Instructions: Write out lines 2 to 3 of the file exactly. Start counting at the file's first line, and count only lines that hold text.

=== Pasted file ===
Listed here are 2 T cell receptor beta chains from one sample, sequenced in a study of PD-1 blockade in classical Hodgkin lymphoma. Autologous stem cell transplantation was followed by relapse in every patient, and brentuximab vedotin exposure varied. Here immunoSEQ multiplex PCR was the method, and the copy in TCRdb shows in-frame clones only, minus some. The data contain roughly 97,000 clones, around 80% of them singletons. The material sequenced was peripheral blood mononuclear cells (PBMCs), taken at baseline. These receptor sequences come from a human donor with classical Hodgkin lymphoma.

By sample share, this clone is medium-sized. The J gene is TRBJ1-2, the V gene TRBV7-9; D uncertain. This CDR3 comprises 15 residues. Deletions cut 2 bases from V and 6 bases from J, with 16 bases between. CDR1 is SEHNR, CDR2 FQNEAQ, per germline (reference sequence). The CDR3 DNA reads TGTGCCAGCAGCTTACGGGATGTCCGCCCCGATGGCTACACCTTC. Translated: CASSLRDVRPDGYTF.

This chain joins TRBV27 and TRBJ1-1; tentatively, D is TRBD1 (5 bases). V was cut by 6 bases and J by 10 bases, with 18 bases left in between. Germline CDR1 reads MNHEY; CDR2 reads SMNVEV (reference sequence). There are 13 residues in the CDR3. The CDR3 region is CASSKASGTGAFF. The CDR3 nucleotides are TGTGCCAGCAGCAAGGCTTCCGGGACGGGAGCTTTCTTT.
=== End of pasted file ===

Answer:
By sample share, this clone is medium-sized. The J gene is TRBJ1-2, the V gene TRBV7-9; D uncertain. This CDR3 comprises 15 residues. Deletions cut 2 bases from V and 6 bases from J, with 16 bases between. CDR1 is SEHNR, CDR2 FQNEAQ, per germline (reference sequence). The CDR3 DNA reads TGTGCCAGCAGCTTACGGGATGTCCGCCCCGATGGCTACACCTTC. Translated: CASSLRDVRPDGYTF.

This chain joins TRBV27 and TRBJ1-1; tentatively, D is TRBD1 (5 bases). V was cut by 6 bases and J by 10 bases, with 18 bases left in between. Germline CDR1 reads MNHEY; CDR2 reads SMNVEV (reference sequence). There are 13 residues in the CDR3. The CDR3 region is CASSKASGTGAFF. The CDR3 nucleotides are TGTGCCAGCAGCAAGGCTTCCGGGACGGGAGCTTTCTTT.